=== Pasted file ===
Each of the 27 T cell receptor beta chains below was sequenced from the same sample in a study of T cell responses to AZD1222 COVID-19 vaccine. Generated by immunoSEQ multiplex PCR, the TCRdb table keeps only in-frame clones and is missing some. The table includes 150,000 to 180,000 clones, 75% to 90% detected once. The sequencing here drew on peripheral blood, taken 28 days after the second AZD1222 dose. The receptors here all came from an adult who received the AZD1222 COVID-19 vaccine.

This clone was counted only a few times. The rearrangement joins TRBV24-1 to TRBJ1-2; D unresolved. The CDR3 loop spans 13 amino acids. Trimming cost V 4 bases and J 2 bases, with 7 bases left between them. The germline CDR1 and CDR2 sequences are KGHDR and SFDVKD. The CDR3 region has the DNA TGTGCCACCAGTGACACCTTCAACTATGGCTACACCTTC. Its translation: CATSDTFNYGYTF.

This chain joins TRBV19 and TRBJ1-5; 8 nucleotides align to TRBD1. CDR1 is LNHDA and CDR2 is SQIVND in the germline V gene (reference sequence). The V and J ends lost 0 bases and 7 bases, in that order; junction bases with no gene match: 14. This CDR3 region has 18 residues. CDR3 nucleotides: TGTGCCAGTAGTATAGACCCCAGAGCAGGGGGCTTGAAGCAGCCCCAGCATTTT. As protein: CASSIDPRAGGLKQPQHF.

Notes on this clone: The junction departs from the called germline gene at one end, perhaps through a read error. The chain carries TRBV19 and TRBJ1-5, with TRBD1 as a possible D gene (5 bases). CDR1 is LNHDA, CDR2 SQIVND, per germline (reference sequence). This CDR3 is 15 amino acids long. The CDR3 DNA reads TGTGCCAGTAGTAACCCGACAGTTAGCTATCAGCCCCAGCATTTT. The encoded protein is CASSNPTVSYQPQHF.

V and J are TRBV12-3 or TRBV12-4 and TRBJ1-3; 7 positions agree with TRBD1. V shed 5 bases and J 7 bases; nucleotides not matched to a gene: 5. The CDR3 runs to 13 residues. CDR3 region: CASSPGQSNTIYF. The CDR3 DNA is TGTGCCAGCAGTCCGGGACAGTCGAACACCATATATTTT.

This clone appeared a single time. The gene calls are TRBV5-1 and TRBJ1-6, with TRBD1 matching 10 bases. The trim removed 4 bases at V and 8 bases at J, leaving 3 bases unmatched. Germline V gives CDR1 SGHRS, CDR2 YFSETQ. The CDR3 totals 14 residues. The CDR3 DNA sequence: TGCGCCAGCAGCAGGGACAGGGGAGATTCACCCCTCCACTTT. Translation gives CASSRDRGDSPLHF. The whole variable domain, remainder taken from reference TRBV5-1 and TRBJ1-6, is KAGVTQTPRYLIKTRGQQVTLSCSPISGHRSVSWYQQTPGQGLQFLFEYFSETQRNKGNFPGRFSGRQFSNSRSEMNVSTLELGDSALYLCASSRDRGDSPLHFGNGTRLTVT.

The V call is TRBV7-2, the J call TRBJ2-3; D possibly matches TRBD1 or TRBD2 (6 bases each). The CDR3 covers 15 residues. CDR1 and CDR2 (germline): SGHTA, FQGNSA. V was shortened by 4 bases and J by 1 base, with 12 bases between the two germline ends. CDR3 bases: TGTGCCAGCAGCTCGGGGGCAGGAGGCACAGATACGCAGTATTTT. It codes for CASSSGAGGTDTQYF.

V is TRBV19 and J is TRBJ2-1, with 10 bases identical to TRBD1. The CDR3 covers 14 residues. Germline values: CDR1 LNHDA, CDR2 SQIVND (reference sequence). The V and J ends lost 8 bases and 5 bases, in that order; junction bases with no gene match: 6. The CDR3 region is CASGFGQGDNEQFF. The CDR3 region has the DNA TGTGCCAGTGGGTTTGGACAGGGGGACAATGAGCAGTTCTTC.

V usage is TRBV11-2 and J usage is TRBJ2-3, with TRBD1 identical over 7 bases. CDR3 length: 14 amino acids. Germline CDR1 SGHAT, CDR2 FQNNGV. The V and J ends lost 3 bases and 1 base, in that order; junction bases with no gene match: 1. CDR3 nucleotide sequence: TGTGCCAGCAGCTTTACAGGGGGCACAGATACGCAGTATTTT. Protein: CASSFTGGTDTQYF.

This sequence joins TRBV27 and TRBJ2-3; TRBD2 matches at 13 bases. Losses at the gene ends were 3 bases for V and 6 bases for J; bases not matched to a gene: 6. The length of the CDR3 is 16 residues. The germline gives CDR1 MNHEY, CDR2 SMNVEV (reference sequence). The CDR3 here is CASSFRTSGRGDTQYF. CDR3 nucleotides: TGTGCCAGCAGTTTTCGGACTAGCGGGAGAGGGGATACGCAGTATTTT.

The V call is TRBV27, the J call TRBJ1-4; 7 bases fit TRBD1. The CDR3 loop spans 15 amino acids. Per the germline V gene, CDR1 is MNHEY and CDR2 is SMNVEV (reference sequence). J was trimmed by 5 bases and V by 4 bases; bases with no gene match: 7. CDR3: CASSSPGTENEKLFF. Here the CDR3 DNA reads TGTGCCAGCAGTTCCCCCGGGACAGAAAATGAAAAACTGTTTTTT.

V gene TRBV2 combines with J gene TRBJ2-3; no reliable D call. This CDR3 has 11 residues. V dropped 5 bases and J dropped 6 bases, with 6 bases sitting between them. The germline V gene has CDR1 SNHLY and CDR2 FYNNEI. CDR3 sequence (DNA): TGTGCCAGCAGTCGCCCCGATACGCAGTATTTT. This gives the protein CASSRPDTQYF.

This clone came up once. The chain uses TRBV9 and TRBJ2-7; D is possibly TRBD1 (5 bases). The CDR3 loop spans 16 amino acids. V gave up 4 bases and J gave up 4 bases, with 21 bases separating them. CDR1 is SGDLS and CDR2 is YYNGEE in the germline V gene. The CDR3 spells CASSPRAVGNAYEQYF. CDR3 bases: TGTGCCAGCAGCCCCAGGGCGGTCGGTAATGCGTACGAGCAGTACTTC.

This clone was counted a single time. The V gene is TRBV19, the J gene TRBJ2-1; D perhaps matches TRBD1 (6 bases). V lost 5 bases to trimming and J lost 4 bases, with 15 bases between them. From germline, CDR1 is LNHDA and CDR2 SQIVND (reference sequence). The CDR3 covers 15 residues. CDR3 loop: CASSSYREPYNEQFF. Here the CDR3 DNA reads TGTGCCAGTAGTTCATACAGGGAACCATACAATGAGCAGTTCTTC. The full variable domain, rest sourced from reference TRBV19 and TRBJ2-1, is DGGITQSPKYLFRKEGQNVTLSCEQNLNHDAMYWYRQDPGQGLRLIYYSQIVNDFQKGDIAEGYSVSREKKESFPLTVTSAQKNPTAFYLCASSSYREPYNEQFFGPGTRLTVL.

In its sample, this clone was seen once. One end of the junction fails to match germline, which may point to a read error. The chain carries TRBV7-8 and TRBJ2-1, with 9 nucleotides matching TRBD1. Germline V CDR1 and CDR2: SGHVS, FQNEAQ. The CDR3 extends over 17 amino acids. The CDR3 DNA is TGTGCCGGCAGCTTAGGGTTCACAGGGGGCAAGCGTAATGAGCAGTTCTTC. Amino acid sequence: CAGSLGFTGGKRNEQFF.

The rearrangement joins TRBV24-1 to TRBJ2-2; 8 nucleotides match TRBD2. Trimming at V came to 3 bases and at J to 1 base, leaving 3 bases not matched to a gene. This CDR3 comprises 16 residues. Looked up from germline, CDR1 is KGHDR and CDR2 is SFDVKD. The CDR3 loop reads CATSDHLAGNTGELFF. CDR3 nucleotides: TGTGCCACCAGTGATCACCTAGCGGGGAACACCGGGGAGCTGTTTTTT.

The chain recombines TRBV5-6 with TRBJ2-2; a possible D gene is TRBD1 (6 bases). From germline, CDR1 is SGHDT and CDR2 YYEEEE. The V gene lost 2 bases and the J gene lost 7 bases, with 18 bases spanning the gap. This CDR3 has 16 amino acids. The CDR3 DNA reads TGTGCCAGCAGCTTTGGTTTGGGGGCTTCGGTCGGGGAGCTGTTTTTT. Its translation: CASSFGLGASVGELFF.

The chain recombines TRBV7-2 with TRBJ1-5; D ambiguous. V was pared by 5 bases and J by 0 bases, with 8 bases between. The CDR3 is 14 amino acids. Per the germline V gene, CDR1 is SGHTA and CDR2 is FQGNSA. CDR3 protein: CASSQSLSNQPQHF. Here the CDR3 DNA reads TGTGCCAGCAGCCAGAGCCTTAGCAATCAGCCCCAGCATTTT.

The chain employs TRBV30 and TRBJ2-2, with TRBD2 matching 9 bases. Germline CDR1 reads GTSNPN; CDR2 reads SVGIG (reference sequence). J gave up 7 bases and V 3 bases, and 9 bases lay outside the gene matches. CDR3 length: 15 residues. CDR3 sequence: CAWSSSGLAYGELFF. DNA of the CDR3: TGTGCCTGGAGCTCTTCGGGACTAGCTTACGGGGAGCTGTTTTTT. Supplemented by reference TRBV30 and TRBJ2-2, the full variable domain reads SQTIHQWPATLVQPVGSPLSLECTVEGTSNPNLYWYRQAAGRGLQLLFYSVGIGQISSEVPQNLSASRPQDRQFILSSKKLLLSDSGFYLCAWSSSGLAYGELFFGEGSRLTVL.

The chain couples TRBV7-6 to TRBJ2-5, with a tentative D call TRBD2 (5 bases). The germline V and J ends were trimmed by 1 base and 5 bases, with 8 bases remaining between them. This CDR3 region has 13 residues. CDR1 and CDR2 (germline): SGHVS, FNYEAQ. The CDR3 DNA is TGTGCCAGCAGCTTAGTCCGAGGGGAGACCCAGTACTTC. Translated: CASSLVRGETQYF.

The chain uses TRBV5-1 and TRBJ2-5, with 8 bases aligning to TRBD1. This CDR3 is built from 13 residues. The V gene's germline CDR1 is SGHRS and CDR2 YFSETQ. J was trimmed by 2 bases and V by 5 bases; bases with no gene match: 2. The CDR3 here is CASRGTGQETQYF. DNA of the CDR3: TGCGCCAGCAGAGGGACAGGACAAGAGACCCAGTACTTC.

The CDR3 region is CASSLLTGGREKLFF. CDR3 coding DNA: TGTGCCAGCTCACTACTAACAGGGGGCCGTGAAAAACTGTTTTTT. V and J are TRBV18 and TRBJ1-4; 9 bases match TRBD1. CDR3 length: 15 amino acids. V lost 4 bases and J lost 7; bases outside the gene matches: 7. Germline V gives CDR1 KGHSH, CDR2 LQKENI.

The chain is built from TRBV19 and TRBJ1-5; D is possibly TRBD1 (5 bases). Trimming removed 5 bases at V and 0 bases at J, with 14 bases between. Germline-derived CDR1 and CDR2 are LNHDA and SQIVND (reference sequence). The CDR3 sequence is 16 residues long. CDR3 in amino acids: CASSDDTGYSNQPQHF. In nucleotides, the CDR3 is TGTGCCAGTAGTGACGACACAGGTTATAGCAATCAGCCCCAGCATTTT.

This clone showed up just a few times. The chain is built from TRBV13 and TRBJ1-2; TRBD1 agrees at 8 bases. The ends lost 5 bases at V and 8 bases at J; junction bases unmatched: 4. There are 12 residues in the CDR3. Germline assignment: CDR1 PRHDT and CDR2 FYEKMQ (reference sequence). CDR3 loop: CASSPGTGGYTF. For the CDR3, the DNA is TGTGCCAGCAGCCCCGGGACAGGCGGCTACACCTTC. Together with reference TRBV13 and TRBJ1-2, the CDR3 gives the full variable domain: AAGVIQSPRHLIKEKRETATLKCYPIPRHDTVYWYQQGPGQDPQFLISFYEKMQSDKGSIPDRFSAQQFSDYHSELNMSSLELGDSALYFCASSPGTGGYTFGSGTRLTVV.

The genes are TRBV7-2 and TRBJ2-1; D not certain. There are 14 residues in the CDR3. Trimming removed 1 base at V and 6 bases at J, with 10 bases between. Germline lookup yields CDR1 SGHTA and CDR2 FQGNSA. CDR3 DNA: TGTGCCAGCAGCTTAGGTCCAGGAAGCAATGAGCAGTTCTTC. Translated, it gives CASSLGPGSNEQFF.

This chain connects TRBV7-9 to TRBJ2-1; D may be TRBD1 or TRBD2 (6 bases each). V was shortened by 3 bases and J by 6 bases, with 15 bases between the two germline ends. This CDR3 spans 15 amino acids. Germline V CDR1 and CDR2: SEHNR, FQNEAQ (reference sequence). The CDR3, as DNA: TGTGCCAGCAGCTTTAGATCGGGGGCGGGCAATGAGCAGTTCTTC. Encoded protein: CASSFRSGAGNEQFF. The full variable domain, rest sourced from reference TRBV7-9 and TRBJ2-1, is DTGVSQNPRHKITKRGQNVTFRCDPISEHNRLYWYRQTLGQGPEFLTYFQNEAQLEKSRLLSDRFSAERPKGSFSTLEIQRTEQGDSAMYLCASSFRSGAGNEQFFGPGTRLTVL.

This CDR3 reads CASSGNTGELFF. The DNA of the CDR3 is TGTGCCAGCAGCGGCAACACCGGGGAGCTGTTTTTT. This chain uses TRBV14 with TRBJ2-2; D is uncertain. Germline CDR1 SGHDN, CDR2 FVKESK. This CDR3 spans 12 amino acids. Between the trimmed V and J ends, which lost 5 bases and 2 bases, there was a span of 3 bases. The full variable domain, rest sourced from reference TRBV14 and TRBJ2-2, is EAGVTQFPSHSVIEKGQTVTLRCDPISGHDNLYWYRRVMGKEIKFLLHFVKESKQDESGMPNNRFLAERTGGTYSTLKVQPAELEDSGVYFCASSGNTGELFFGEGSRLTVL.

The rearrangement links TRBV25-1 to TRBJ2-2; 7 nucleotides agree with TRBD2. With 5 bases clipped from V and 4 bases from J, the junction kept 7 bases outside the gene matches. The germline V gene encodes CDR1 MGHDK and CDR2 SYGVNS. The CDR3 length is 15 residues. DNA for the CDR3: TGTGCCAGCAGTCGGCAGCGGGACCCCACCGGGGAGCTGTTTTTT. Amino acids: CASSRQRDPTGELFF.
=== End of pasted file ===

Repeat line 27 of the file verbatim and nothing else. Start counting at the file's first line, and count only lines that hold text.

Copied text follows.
This CDR3 reads CASSGNTGELFF. The DNA of the CDR3 is TGTGCCAGCAGCGGCAACACCGGGGAGCTGTTTTTT. This chain uses TRBV14 with TRBJ2-2; D is uncertain. Germline CDR1 SGHDN, CDR2 FVKESK. This CDR3 spans 12 amino acids. Between the trimmed V and J ends, which lost 5 bases and 2 bases, there was a span of 3 bases. The full variable domain, rest sourced from reference TRBV14 and TRBJ2-2, is EAGVTQFPSHSVIEKGQTVTLRCDPISGHDNLYWYRRVMGKEIKFLLHFVKESKQDESGMPNNRFLAERTGGTYSTLKVQPAELEDSGVYFCASSGNTGELFFGEGSRLTVL.